There are many religious people today – both within Christianity and within other faiths - who see the life of faith merely in terms of such things as talking about religion a lot or taking on a few austerities in one’s personal life-style. In whatever faith tradition we may think of, if your faith does not have the result of increasing your level of basic human compassion in both your personal and your social ethics, it is just so much religious busy-work. In any faith tradition, including Christianity, if your faith does not make you a more compassionate person, your faith does you no good at all. 
In this encounter from Luke’s gospel, Jesus encountered Zacchaeus and drew forth from him the level of compassion that his name implied. Zacchaeus became zakkai; he became a “saint”.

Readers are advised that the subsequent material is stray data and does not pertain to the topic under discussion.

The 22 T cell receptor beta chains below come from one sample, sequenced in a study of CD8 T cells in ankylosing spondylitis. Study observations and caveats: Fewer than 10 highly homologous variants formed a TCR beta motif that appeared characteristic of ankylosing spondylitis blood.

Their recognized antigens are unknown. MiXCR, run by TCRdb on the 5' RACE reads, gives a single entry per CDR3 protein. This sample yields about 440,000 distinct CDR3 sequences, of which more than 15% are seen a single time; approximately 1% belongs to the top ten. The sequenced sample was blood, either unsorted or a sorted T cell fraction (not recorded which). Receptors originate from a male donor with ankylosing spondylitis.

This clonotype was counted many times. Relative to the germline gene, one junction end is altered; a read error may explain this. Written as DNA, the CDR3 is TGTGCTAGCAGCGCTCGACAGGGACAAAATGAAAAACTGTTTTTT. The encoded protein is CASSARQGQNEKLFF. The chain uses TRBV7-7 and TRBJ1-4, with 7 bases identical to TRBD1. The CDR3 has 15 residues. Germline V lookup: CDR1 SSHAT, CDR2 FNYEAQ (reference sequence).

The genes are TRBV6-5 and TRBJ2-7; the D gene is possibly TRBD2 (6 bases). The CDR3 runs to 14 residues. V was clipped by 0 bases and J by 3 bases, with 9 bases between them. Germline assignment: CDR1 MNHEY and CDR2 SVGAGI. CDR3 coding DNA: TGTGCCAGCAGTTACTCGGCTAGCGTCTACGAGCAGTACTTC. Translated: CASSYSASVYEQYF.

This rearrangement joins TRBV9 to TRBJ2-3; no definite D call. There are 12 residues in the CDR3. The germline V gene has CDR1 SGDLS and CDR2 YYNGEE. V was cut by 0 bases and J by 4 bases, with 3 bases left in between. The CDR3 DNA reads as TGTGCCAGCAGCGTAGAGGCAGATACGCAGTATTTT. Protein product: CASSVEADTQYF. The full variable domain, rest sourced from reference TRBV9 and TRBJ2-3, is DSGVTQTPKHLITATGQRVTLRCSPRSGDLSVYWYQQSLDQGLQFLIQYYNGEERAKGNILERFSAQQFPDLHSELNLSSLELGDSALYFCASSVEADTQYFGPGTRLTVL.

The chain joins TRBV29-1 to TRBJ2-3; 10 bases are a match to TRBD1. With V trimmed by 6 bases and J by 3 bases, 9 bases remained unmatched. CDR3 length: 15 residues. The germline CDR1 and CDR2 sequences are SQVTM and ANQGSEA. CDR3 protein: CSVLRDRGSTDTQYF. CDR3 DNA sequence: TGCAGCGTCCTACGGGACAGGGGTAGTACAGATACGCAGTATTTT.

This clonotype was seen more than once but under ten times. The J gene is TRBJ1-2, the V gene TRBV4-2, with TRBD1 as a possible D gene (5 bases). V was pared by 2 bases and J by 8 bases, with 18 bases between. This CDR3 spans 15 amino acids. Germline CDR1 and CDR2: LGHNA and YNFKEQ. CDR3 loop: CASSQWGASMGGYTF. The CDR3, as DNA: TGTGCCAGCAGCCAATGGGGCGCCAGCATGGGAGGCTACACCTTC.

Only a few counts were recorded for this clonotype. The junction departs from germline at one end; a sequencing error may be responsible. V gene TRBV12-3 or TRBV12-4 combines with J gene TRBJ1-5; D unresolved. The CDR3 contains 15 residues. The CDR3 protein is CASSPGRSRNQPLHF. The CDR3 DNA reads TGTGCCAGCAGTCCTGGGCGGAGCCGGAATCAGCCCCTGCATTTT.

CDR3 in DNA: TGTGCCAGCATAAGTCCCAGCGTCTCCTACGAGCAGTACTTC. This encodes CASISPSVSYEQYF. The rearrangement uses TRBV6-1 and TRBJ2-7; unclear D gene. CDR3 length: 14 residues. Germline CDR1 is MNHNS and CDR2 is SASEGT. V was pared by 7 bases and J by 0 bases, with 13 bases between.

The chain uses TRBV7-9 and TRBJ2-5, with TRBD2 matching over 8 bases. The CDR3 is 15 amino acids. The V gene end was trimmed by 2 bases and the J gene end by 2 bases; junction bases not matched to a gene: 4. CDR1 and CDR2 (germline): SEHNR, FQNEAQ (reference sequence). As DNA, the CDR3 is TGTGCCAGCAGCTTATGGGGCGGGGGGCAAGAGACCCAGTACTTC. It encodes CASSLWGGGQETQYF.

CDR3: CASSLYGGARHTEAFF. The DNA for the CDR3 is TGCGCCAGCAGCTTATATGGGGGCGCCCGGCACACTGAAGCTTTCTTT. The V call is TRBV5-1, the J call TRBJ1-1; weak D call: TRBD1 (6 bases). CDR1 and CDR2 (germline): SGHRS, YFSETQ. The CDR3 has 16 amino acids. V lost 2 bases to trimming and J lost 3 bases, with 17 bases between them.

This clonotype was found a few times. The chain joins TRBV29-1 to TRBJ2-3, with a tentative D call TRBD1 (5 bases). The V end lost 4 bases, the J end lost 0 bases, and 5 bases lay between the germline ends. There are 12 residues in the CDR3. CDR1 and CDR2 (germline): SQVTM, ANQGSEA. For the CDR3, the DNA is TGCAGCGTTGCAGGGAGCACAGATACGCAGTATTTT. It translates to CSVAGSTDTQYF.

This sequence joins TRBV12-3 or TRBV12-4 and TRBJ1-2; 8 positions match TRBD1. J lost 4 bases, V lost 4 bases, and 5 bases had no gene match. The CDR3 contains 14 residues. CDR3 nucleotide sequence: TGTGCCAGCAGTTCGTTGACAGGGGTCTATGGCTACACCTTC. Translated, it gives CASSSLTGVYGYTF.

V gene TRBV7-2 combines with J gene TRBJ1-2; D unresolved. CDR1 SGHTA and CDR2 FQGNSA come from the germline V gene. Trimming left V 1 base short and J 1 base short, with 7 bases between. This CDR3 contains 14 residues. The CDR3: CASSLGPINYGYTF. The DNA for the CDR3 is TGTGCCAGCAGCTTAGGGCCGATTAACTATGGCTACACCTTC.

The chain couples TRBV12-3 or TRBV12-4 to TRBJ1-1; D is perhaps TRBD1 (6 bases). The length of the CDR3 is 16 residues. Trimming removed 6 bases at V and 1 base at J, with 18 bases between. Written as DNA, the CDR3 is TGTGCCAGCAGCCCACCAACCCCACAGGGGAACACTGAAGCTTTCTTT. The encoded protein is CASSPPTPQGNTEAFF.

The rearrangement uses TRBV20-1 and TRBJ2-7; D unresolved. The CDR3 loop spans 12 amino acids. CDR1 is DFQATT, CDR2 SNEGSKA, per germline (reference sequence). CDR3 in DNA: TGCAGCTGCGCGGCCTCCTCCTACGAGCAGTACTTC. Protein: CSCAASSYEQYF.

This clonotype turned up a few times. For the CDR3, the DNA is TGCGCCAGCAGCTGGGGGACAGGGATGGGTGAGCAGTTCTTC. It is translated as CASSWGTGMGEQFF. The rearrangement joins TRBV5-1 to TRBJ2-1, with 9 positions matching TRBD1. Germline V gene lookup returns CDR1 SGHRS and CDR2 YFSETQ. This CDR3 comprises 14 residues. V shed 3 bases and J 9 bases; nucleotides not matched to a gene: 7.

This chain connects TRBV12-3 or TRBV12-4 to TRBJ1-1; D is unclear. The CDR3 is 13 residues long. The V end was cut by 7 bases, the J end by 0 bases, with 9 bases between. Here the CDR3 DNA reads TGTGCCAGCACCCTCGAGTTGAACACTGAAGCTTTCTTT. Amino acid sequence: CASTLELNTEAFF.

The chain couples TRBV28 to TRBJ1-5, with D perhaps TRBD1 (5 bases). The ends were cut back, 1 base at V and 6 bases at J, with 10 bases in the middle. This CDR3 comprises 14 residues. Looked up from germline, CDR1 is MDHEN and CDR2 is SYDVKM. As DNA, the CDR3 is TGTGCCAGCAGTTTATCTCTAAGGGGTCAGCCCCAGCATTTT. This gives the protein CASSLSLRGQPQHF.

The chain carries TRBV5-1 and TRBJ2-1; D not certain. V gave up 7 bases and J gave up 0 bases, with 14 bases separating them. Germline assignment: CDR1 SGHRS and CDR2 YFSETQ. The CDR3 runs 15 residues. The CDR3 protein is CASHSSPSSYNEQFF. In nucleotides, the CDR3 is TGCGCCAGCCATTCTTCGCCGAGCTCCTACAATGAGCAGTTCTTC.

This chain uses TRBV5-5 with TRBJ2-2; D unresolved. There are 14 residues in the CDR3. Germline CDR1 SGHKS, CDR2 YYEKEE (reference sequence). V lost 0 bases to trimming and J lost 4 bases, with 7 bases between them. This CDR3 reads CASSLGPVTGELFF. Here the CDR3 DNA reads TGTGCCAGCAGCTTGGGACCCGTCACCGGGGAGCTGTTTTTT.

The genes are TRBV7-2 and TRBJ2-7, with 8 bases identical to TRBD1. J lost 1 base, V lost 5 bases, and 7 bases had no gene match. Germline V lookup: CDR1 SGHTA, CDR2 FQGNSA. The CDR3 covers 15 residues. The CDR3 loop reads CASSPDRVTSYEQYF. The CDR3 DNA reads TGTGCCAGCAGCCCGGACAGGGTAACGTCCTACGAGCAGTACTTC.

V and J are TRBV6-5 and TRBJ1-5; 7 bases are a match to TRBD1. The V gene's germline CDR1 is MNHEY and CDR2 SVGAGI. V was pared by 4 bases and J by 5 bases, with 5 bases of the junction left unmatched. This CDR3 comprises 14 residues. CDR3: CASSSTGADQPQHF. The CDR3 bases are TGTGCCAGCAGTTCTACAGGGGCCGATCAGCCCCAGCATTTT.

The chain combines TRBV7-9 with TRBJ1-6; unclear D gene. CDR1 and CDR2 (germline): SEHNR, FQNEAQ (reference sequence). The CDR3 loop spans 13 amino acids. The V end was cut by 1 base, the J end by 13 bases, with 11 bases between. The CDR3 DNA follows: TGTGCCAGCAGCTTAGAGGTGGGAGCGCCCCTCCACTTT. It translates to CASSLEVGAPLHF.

In our worship, Jesus promises us a similar transformation. 
  • The same water in which we shower becomes the means in which we are decisively identified with the cause of Christ.
  • Simple gifts of bread and wine become the means of Christ’s fullest presence in our midst.
  • People gathered for worship become the saints of God.

Friday, 18 October 2013

Some incidents that shaped my ministry (4): Bayonne, New Jersey, 1967.

This is the last of four posts in which I look at some incidents in my early life and how they shaped my ministry.  I'm writing about these incidents in an order that's the reverse of how they actually happened.  The first post was about an incident which happened when I was 30.  The second post was about an incident which happened when I was 24.  The third post was about an incident  which happened when I was 18.  This fourth and final post in the series is about an incident which happened when I was 13. 

It was Easter Day in the year 1967.  I was 13, almost 14.  I was living in Bayonne, New Jersey.  I had been confirmed in my local United Methodist congregation the previous June.  This Easter, for the first time in my life, I was going to attend the local ecumenical sunrise service on Easter morning,